Honeyball’s Weekly Round Up

Five days ago a father and son from Romania were given jail sentences for trafficking five young women to England. The women were regularly raped, beaten and punished if they attempted to escape. The shocking truth has been revealed after the EU criminal intelligence agency said in today’s Observer that minors are still being trafficked into Britain.

Campaign groups such as the Poppy Project fear that the current government are intent on downgrading trafficking as a priority, something which they (the government) deny. However, the evidence is stacked against them after they failed to sign an EU directive on Human Trafficking – something which shadow home secretary, Yvette Cooper will condemn.

The story in today’s Observer is a harrowing account but you can read the full story of Marinela Badea, a 17-year-old Romanian student from Romania who was taken from her flat, sexually assaulted and forced into prostitution in Britain.

I know it isn’t easy to read this kind of graphic story but it’s important we understand the true nature of this harrowing crime. You can read the full story in todays Observer here.

Last week saw rumours that Question Time host, David Dimbeleby, will quit following a row over the shows relocation. He has fronted the show for the last 17 years, but I hear the ‘unofficial’ shortlist is all male. Quite rightly Harriet Harman has pointed out several strong female contenders in the form of Emily Maitlis, Kirsty Wark and Martha Kearney.

Harman has branded the unofficial list as full of ‘dreary men’. If he does go the BBC execs will be foolish to ignore the top female political talent they have within their ranks and I sincerely hope they are added to the shortlist. You can read the story here.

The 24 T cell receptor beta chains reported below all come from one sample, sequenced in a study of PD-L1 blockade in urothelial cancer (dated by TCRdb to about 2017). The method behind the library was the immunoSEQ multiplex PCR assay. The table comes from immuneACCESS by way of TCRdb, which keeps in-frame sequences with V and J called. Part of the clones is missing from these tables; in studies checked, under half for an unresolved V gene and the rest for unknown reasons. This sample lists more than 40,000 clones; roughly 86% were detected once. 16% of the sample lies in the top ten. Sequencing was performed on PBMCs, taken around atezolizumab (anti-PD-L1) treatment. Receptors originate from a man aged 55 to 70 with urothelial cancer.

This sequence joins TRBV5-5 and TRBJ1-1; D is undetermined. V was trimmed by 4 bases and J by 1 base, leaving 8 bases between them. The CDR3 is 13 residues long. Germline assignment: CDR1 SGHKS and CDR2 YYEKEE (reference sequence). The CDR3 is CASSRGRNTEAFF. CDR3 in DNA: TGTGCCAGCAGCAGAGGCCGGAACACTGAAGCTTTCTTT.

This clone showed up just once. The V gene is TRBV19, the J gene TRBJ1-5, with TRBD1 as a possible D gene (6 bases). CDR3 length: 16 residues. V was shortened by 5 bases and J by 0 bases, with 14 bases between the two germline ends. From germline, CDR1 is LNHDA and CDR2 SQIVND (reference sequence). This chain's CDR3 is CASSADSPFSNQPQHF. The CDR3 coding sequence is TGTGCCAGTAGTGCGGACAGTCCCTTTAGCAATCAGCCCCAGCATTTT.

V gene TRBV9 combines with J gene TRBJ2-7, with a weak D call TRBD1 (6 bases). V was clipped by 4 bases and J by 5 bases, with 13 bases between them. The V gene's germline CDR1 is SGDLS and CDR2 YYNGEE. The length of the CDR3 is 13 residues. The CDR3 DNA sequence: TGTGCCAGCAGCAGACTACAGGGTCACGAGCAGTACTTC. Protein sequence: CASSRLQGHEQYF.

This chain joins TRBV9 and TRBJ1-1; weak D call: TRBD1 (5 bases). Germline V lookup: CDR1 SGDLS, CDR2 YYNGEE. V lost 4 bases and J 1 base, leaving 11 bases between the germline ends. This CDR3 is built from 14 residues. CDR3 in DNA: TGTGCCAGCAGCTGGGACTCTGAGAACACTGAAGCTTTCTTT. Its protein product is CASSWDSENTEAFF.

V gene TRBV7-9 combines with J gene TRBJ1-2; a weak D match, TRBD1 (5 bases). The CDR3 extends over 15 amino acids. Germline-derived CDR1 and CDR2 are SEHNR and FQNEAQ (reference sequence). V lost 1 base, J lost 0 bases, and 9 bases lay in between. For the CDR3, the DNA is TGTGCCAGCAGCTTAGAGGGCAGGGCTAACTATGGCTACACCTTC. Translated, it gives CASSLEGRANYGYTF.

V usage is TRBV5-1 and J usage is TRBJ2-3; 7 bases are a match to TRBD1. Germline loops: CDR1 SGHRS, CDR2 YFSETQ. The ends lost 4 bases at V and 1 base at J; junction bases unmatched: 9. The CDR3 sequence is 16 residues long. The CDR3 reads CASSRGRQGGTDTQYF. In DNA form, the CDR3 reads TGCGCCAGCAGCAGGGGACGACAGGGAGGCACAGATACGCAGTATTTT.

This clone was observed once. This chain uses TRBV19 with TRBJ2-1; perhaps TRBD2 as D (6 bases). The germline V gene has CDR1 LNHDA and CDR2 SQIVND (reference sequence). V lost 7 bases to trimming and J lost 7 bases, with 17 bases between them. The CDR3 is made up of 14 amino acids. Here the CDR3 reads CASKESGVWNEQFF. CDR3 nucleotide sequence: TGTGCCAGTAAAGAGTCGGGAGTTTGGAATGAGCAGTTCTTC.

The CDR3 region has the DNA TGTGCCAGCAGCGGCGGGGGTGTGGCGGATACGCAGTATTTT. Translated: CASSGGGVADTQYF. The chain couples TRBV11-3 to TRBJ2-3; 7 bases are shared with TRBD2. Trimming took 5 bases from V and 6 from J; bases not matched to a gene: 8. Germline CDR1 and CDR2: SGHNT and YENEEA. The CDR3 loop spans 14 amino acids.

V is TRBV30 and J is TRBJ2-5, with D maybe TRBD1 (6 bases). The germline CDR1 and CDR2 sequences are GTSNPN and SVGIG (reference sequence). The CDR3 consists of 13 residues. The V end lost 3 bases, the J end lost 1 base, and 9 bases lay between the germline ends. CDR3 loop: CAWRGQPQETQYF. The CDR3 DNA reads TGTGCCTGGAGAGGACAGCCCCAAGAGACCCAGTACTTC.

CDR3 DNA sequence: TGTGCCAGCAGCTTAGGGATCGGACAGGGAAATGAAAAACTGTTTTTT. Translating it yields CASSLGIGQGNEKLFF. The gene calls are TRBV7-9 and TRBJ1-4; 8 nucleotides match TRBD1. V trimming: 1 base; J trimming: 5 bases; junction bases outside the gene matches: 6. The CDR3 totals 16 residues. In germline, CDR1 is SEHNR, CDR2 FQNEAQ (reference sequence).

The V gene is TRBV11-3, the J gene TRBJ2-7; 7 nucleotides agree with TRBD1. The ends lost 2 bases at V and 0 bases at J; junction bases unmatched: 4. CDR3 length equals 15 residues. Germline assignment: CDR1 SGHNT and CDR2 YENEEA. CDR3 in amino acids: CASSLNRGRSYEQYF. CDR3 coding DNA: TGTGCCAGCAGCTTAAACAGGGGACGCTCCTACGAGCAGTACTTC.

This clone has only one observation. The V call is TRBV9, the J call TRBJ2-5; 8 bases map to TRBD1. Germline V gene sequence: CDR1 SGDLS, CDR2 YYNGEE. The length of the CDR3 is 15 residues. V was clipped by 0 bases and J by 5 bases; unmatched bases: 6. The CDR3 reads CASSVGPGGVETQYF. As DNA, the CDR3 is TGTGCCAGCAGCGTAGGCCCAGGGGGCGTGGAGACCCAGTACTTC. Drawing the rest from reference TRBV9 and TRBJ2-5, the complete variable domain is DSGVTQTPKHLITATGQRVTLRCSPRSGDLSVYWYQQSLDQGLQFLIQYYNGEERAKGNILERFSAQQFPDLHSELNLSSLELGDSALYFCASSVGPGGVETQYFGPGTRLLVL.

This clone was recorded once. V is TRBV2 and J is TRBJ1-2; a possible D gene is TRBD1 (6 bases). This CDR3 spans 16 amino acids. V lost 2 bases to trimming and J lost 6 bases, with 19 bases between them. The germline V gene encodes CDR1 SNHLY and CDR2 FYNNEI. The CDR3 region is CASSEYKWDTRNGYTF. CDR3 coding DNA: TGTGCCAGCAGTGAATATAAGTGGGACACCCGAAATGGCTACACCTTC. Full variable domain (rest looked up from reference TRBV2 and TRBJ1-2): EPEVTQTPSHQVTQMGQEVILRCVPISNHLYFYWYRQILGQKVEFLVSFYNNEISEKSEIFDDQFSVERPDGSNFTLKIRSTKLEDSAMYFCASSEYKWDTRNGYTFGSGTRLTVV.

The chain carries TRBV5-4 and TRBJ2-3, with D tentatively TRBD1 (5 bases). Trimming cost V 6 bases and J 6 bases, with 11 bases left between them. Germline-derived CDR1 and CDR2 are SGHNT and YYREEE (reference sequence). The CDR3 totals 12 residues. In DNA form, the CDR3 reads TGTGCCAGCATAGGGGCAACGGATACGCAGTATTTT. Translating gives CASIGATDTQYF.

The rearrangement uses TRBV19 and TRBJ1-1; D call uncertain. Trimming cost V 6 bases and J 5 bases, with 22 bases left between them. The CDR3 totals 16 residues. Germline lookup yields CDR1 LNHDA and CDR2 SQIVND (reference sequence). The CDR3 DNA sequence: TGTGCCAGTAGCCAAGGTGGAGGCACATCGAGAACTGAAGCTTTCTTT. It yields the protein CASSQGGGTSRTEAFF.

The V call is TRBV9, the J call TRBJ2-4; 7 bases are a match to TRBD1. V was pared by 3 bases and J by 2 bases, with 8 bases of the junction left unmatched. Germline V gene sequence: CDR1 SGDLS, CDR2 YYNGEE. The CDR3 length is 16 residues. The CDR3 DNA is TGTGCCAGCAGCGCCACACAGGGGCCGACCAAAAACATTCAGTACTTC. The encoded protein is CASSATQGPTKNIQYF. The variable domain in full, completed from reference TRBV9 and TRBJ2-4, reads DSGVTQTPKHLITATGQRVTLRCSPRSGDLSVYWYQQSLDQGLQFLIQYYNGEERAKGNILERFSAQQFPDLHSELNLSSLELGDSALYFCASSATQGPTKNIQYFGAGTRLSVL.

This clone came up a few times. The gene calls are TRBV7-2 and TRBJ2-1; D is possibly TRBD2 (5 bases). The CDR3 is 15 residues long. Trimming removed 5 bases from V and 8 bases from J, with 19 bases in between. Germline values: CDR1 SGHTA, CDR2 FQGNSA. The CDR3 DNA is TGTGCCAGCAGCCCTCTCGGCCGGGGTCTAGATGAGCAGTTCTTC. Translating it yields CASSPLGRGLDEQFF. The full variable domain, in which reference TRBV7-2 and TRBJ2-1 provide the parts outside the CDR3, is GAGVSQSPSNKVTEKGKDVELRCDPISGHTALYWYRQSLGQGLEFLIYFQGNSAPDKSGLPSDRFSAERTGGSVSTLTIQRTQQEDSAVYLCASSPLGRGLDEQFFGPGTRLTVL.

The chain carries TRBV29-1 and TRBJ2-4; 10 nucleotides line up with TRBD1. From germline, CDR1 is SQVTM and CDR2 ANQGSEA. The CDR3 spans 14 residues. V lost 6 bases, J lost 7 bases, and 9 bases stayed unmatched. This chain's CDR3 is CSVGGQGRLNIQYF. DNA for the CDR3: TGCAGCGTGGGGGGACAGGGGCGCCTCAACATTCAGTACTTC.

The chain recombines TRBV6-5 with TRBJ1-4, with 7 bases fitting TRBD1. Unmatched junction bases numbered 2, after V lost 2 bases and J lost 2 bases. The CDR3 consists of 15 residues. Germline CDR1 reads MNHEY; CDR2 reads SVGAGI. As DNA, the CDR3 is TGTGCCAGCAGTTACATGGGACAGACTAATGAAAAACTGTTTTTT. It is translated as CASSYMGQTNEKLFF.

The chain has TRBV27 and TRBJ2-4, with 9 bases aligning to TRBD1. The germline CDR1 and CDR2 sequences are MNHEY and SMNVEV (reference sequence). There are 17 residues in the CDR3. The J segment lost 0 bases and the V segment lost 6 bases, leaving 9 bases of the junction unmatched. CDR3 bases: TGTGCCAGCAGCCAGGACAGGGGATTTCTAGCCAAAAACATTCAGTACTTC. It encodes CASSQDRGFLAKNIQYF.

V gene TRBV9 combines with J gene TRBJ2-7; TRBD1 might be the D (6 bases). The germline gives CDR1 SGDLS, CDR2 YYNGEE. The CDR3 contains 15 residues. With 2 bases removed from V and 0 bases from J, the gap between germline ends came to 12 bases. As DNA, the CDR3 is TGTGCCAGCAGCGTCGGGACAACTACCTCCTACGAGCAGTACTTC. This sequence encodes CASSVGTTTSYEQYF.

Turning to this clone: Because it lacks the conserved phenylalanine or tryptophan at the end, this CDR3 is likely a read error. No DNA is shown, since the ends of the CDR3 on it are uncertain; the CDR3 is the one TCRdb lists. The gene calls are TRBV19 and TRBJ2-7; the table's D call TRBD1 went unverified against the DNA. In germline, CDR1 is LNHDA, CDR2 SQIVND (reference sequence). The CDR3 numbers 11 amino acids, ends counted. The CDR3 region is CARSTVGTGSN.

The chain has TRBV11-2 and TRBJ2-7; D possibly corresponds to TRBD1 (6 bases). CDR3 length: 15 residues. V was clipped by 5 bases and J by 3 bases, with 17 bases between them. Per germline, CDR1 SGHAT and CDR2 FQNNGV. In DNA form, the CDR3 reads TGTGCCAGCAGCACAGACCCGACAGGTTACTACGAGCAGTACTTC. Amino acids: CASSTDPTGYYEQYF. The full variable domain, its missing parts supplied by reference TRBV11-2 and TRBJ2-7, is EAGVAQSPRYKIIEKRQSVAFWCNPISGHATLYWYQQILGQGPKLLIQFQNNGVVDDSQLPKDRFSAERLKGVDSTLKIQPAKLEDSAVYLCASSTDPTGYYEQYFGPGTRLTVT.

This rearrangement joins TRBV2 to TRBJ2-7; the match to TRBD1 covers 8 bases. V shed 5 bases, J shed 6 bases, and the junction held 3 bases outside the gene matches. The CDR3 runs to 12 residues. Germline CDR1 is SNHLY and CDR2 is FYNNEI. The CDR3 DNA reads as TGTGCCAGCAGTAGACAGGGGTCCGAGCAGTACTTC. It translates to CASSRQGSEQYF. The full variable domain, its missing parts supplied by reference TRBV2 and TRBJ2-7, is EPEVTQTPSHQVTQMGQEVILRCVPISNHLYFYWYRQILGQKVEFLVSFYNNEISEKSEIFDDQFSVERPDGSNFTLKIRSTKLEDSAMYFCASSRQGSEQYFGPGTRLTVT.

I am concerned to learn that a London project, which helps unemployed parents back to work, is to be axed after it was claimed it had not met targets. However one London council, Harrow, which benefits from funding from the Xcite project, insisted the scheme is a great success and was well on track to get 100 parents into permanent employment by April, thus meeting its target.

The London Development Agency, which admittedly is under pressure having its funding cut by the government, said the project as a whole had under-achieved. Projects like these are what help lift families out of poverty it is vital they’re not scrapped in order to reduce the deficit. Surely this is a counterproductive move in the long term. I will keep you posted on any developments I become aware of. You can read the full story and case study of successful stories here.

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